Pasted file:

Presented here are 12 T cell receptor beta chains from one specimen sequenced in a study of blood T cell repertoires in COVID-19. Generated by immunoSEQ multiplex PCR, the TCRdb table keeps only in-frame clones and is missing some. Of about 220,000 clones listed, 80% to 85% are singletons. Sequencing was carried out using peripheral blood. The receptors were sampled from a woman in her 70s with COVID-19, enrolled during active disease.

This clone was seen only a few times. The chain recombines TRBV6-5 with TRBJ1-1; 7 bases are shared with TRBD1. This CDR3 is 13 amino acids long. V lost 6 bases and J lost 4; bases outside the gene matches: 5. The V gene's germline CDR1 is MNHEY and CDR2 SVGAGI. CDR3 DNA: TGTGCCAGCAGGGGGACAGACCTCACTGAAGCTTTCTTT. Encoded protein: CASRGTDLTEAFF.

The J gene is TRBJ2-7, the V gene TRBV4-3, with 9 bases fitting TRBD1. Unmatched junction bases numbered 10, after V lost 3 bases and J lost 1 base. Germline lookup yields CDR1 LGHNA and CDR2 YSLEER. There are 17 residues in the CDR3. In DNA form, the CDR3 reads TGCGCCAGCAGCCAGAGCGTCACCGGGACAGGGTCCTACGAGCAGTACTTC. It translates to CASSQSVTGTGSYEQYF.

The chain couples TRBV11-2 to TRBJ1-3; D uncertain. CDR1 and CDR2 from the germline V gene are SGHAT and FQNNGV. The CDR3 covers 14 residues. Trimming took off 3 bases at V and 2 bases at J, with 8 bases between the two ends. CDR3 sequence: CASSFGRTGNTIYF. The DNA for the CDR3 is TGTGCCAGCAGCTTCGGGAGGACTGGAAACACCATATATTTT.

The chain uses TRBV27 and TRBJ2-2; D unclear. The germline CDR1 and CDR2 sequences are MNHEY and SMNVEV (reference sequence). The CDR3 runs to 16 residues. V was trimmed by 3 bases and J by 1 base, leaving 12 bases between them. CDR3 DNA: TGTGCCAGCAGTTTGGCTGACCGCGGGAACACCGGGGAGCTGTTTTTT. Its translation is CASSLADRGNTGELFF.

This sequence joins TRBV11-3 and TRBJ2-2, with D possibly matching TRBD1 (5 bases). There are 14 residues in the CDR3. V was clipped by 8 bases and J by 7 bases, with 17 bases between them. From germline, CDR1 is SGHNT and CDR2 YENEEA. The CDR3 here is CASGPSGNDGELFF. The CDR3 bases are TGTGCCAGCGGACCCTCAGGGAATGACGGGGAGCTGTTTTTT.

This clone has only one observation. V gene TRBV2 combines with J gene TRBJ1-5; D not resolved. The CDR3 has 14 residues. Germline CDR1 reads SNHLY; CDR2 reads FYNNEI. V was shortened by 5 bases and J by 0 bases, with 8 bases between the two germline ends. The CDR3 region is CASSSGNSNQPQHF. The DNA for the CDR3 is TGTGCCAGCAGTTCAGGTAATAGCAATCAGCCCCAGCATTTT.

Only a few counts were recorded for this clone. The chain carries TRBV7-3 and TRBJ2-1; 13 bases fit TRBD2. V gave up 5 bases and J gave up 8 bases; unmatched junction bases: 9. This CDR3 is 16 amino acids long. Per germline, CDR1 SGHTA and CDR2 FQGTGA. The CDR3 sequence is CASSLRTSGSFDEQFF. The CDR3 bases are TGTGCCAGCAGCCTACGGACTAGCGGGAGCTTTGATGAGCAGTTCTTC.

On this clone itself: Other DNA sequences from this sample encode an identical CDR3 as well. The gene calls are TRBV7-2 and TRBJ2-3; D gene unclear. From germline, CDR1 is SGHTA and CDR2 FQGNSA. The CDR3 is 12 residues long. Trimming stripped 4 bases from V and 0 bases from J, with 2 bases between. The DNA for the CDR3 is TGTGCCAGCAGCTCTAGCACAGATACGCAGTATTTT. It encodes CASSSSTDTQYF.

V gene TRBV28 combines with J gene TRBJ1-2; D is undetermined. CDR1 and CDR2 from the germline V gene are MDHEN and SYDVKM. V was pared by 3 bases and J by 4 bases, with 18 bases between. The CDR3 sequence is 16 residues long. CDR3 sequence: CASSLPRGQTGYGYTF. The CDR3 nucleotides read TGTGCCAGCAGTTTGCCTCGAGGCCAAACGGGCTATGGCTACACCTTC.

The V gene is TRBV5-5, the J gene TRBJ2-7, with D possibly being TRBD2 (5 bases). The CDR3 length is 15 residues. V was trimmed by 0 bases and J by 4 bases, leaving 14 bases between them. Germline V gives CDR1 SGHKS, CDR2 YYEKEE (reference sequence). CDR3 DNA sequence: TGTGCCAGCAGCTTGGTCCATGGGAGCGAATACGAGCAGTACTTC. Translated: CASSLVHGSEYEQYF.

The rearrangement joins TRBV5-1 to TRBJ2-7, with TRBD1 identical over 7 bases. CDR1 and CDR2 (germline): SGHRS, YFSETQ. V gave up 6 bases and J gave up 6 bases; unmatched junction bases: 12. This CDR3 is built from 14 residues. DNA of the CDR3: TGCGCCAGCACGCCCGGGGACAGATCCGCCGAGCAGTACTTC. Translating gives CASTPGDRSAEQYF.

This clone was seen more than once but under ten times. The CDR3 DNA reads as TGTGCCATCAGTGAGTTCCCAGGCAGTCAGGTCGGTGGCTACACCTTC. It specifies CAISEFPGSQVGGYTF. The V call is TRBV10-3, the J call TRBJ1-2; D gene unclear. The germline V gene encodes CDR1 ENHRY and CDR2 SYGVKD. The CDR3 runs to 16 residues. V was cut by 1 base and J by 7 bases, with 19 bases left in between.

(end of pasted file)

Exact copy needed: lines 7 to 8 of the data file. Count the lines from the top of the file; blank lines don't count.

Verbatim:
This clone has only one observation. V gene TRBV2 combines with J gene TRBJ1-5; D not resolved. The CDR3 has 14 residues. Germline CDR1 reads SNHLY; CDR2 reads FYNNEI. V was shortened by 5 bases and J by 0 bases, with 8 bases between the two germline ends. The CDR3 region is CASSSGNSNQPQHF. The DNA for the CDR3 is TGTGCCAGCAGTTCAGGTAATAGCAATCAGCCCCAGCATTTT.

Only a few counts were recorded for this clone. The chain carries TRBV7-3 and TRBJ2-1; 13 bases fit TRBD2. V gave up 5 bases and J gave up 8 bases; unmatched junction bases: 9. This CDR3 is 16 amino acids long. Per germline, CDR1 SGHTA and CDR2 FQGTGA. The CDR3 sequence is CASSLRTSGSFDEQFF. The CDR3 bases are TGTGCCAGCAGCCTACGGACTAGCGGGAGCTTTGATGAGCAGTTCTTC.